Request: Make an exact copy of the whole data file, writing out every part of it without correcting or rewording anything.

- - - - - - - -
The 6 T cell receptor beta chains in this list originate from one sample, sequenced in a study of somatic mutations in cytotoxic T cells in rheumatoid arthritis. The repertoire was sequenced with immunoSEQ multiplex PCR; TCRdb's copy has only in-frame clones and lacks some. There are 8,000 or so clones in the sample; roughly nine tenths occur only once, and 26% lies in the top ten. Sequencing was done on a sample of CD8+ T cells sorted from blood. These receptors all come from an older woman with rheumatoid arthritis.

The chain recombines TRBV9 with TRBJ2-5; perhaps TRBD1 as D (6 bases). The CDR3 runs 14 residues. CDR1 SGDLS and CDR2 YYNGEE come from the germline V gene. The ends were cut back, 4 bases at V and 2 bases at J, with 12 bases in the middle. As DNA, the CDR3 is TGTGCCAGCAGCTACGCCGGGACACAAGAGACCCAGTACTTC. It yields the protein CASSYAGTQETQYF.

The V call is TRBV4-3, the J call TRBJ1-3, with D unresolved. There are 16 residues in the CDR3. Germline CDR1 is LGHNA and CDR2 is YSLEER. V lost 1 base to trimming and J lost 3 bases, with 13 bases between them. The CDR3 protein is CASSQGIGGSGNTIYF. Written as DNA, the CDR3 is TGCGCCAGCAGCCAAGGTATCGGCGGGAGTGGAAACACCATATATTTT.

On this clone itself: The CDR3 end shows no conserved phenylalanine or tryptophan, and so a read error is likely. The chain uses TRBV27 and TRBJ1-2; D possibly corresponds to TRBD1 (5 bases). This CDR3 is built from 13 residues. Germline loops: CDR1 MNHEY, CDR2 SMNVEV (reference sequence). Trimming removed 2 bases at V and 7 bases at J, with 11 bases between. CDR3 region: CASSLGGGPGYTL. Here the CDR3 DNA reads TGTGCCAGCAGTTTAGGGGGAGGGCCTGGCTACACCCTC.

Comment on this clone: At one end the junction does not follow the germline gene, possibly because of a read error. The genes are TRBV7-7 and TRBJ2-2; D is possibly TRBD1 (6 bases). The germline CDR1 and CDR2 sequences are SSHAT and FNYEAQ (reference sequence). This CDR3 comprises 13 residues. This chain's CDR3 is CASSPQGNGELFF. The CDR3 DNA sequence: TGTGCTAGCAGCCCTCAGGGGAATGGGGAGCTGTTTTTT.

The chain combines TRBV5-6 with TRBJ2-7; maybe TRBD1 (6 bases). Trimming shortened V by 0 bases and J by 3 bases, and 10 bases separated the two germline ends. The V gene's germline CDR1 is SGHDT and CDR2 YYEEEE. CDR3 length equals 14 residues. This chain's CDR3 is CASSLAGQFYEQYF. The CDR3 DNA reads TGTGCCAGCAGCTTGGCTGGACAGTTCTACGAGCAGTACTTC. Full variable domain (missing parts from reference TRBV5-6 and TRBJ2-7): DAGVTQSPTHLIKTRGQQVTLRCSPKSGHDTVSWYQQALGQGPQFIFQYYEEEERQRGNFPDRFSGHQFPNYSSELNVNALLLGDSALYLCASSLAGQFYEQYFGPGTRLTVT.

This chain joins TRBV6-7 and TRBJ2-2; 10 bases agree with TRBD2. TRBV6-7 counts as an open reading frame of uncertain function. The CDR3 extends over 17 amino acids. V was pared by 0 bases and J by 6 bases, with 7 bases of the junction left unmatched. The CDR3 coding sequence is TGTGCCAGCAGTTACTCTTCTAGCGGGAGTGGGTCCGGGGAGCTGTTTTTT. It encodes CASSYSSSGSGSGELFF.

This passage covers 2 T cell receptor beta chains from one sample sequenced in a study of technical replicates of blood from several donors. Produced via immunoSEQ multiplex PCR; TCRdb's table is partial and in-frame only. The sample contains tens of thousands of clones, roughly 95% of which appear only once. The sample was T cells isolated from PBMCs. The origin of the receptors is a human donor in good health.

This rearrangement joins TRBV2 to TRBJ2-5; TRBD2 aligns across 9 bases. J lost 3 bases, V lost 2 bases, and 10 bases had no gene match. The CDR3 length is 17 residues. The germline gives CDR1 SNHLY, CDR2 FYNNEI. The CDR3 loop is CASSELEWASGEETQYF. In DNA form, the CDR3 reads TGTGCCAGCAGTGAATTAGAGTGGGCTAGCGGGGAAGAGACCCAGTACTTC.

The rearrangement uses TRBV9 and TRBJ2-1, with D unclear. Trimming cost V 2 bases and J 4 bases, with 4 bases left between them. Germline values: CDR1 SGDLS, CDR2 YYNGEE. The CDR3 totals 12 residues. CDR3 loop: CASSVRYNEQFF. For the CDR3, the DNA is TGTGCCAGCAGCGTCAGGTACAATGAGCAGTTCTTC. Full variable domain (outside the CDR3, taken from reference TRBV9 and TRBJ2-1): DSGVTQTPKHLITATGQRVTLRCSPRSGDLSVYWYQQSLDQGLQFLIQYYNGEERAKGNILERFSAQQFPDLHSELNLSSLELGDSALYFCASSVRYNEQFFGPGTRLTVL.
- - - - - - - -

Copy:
The 6 T cell receptor beta chains in this list originate from one sample, sequenced in a study of somatic mutations in cytotoxic T cells in rheumatoid arthritis. The repertoire was sequenced with immunoSEQ multiplex PCR; TCRdb's copy has only in-frame clones and lacks some. There are 8,000 or so clones in the sample; roughly nine tenths occur only once, and 26% lies in the top ten. Sequencing was done on a sample of CD8+ T cells sorted from blood. These receptors all come from an older woman with rheumatoid arthritis.

The chain recombines TRBV9 with TRBJ2-5; perhaps TRBD1 as D (6 bases). The CDR3 runs 14 residues. CDR1 SGDLS and CDR2 YYNGEE come from the germline V gene. The ends were cut back, 4 bases at V and 2 bases at J, with 12 bases in the middle. As DNA, the CDR3 is TGTGCCAGCAGCTACGCCGGGACACAAGAGACCCAGTACTTC. It yields the protein CASSYAGTQETQYF.

The V call is TRBV4-3, the J call TRBJ1-3, with D unresolved. There are 16 residues in the CDR3. Germline CDR1 is LGHNA and CDR2 is YSLEER. V lost 1 base to trimming and J lost 3 bases, with 13 bases between them. The CDR3 protein is CASSQGIGGSGNTIYF. Written as DNA, the CDR3 is TGCGCCAGCAGCCAAGGTATCGGCGGGAGTGGAAACACCATATATTTT.

On this clone itself: The CDR3 end shows no conserved phenylalanine or tryptophan, and so a read error is likely. The chain uses TRBV27 and TRBJ1-2; D possibly corresponds to TRBD1 (5 bases). This CDR3 is built from 13 residues. Germline loops: CDR1 MNHEY, CDR2 SMNVEV (reference sequence). Trimming removed 2 bases at V and 7 bases at J, with 11 bases between. CDR3 region: CASSLGGGPGYTL. Here the CDR3 DNA reads TGTGCCAGCAGTTTAGGGGGAGGGCCTGGCTACACCCTC.

Comment on this clone: At one end the junction does not follow the germline gene, possibly because of a read error. The genes are TRBV7-7 and TRBJ2-2; D is possibly TRBD1 (6 bases). The germline CDR1 and CDR2 sequences are SSHAT and FNYEAQ (reference sequence). This CDR3 comprises 13 residues. This chain's CDR3 is CASSPQGNGELFF. The CDR3 DNA sequence: TGTGCTAGCAGCCCTCAGGGGAATGGGGAGCTGTTTTTT.

The chain combines TRBV5-6 with TRBJ2-7; maybe TRBD1 (6 bases). Trimming shortened V by 0 bases and J by 3 bases, and 10 bases separated the two germline ends. The V gene's germline CDR1 is SGHDT and CDR2 YYEEEE. CDR3 length equals 14 residues. This chain's CDR3 is CASSLAGQFYEQYF. The CDR3 DNA reads TGTGCCAGCAGCTTGGCTGGACAGTTCTACGAGCAGTACTTC. Full variable domain (missing parts from reference TRBV5-6 and TRBJ2-7): DAGVTQSPTHLIKTRGQQVTLRCSPKSGHDTVSWYQQALGQGPQFIFQYYEEEERQRGNFPDRFSGHQFPNYSSELNVNALLLGDSALYLCASSLAGQFYEQYFGPGTRLTVT.

This chain joins TRBV6-7 and TRBJ2-2; 10 bases agree with TRBD2. TRBV6-7 counts as an open reading frame of uncertain function. The CDR3 extends over 17 amino acids. V was pared by 0 bases and J by 6 bases, with 7 bases of the junction left unmatched. The CDR3 coding sequence is TGTGCCAGCAGTTACTCTTCTAGCGGGAGTGGGTCCGGGGAGCTGTTTTTT. It encodes CASSYSSSGSGSGELFF.

This passage covers 2 T cell receptor beta chains from one sample sequenced in a study of technical replicates of blood from several donors. Produced via immunoSEQ multiplex PCR; TCRdb's table is partial and in-frame only. The sample contains tens of thousands of clones, roughly 95% of which appear only once. The sample was T cells isolated from PBMCs. The origin of the receptors is a human donor in good health.

This rearrangement joins TRBV2 to TRBJ2-5; TRBD2 aligns across 9 bases. J lost 3 bases, V lost 2 bases, and 10 bases had no gene match. The CDR3 length is 17 residues. The germline gives CDR1 SNHLY, CDR2 FYNNEI. The CDR3 loop is CASSELEWASGEETQYF. In DNA form, the CDR3 reads TGTGCCAGCAGTGAATTAGAGTGGGCTAGCGGGGAAGAGACCCAGTACTTC.

The rearrangement uses TRBV9 and TRBJ2-1, with D unclear. Trimming cost V 2 bases and J 4 bases, with 4 bases left between them. Germline values: CDR1 SGDLS, CDR2 YYNGEE. The CDR3 totals 12 residues. CDR3 loop: CASSVRYNEQFF. For the CDR3, the DNA is TGTGCCAGCAGCGTCAGGTACAATGAGCAGTTCTTC. Full variable domain (outside the CDR3, taken from reference TRBV9 and TRBJ2-1): DSGVTQTPKHLITATGQRVTLRCSPRSGDLSVYWYQQSLDQGLQFLIQYYNGEERAKGNILERFSAQQFPDLHSELNLSSLELGDSALYFCASSVRYNEQFFGPGTRLTVL.